Thousands took to the streets in Vancouver Friday (June 19) to participate in a Freedom March against racism, as one of the many events in North America celebrating Juneteenth.
Juneteenth began in 1865 in the U.S., celebrating the day that all enslaved black people learned they had been freed from bondage. It’s also known as Freedom Day or Emancipation Day.
The Emancipation Proclamation freed the slaves in the south in 1863 but it was not enforced in many places until after the end of the Civil War.
This year, for many, the celebration served as more of a protest – coming at a time where citizens on both sides of the border are seeing a reckoning of systemic racism within policing, education and healthcare.
As of Thursday, organizers with the Movement for Black Lives said they had registered more than 275 Juneteenth weekend events across 45 states, through its website.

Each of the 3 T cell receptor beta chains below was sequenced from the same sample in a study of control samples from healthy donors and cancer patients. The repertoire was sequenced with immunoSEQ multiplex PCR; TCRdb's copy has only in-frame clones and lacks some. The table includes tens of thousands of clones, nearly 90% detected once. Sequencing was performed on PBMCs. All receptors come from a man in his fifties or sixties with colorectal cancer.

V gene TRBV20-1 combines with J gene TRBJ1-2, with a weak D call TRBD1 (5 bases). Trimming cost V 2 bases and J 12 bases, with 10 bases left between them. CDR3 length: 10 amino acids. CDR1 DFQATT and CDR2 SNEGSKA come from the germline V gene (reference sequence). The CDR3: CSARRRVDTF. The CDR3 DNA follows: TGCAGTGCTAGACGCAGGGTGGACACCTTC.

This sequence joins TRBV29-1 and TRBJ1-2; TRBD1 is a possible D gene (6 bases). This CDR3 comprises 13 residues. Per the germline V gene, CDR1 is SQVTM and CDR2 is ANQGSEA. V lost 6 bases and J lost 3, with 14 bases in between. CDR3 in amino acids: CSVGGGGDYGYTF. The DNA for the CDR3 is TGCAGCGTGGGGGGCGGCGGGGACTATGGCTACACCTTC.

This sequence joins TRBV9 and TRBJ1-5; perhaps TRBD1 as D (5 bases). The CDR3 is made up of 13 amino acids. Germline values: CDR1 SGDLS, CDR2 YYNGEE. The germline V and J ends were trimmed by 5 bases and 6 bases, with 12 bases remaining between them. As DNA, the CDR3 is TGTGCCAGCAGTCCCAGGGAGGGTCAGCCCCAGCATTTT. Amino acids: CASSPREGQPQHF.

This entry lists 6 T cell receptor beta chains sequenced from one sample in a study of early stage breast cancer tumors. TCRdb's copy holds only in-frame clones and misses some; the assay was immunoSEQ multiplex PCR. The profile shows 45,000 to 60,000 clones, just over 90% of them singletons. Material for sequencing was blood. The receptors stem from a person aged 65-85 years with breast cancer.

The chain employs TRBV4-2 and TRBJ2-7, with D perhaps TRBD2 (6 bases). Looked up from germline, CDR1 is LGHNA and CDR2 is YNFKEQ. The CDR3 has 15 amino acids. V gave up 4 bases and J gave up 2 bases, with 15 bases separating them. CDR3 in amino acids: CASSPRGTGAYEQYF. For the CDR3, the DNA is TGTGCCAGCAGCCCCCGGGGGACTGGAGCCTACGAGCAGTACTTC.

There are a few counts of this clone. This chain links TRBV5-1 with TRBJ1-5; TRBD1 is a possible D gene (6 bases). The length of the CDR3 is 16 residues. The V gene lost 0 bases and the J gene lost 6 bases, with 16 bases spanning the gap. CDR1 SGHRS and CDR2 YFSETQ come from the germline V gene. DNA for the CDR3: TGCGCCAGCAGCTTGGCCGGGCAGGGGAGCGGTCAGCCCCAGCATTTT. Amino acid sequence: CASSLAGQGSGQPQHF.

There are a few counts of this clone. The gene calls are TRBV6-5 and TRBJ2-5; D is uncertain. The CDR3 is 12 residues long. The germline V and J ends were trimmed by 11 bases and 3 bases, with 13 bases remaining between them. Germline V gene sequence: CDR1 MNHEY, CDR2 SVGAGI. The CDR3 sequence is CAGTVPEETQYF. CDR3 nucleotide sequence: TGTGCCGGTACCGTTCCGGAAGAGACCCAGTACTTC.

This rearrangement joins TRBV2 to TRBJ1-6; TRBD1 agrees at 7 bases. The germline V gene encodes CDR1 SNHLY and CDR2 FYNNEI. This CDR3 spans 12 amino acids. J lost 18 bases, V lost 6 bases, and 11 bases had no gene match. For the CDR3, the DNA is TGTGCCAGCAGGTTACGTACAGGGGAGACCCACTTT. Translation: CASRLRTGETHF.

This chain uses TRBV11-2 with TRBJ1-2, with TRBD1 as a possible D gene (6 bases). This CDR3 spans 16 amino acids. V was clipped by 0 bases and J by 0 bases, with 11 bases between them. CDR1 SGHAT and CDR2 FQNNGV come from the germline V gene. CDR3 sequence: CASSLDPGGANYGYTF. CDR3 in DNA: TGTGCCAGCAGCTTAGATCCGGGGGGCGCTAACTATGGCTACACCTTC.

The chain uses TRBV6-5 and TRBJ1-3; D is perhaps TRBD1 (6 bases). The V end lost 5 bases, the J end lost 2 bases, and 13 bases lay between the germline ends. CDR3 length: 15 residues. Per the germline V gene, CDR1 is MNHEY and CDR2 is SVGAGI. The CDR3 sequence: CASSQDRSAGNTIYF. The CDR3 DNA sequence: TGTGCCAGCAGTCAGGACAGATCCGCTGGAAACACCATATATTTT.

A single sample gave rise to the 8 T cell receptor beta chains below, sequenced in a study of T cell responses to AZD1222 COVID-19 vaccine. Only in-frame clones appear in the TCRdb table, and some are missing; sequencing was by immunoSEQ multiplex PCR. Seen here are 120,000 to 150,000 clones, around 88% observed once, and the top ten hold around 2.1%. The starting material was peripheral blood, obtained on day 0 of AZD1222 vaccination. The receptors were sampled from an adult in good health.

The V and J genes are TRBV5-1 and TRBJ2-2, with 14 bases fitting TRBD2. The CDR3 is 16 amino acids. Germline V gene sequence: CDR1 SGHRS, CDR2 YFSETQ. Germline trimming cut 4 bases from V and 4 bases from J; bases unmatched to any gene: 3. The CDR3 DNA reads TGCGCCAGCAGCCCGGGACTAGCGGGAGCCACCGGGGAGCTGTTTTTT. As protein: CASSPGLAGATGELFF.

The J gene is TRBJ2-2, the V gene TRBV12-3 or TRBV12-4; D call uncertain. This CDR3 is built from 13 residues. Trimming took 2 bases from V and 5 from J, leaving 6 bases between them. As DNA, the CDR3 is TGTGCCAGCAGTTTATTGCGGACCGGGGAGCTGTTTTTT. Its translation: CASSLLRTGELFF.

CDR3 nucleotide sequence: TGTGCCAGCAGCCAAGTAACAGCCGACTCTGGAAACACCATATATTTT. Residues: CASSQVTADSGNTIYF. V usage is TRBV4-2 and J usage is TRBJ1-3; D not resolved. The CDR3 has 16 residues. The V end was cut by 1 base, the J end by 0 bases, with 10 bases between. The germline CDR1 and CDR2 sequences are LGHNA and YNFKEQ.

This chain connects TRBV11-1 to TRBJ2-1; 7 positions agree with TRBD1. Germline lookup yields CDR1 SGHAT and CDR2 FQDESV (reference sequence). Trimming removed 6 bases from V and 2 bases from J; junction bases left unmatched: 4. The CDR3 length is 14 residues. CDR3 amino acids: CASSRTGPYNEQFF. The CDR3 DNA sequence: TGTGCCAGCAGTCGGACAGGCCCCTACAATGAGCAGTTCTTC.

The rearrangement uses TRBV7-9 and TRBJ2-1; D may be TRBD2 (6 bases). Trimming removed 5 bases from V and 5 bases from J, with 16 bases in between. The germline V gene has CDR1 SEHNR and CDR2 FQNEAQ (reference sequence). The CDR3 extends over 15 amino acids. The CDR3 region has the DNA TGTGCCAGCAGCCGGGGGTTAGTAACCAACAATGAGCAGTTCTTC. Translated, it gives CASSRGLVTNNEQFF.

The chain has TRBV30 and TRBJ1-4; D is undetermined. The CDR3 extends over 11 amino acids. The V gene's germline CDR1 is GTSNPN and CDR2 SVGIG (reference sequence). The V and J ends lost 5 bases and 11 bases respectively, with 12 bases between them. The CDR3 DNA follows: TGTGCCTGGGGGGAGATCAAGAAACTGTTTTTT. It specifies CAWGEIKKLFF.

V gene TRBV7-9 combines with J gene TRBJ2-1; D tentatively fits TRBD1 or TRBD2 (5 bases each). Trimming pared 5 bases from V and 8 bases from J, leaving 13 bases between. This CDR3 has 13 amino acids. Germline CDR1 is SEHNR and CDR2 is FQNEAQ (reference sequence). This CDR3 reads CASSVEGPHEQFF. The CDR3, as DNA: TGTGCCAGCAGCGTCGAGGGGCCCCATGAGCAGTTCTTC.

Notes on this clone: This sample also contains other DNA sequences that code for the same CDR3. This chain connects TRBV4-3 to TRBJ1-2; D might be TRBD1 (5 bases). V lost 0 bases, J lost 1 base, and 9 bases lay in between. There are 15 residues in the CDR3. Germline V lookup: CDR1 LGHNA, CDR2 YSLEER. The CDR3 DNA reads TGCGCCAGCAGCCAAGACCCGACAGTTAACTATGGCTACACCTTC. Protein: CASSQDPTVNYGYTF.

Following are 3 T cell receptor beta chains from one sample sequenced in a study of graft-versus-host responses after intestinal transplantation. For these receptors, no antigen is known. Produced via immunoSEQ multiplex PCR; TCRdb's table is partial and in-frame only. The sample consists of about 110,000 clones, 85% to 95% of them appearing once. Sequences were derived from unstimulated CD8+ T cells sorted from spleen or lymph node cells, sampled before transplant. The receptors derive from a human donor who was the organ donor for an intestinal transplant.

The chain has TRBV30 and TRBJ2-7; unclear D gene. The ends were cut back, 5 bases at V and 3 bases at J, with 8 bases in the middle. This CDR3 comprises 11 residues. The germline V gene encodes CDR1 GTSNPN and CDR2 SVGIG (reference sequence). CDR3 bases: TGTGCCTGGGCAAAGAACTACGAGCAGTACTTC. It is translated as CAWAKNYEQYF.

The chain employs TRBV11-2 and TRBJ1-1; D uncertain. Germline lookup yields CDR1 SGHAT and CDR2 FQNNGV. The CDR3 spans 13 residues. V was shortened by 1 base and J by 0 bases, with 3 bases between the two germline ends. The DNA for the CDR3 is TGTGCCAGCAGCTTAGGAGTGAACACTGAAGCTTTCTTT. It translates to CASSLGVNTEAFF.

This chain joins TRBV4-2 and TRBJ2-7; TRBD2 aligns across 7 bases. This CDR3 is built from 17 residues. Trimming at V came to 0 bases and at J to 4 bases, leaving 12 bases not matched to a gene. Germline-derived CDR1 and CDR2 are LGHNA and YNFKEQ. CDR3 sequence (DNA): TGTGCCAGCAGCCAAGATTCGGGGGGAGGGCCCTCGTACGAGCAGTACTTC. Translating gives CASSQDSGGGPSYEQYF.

The Vancouver rally began at Jack Poole Plaza with emotional and courageous speeches, followed by a march to Sunset Beach. Organized by Shamika Mitchell and Nova Stevens, the march came two weeks after thousands gathered in the same area for an anti-Black racism protest.
On Friday, ports along the west coast of B.C. were quite, with International Longshore and Warehouse Union halting work for the better part of the day to support racial equality and social justice.
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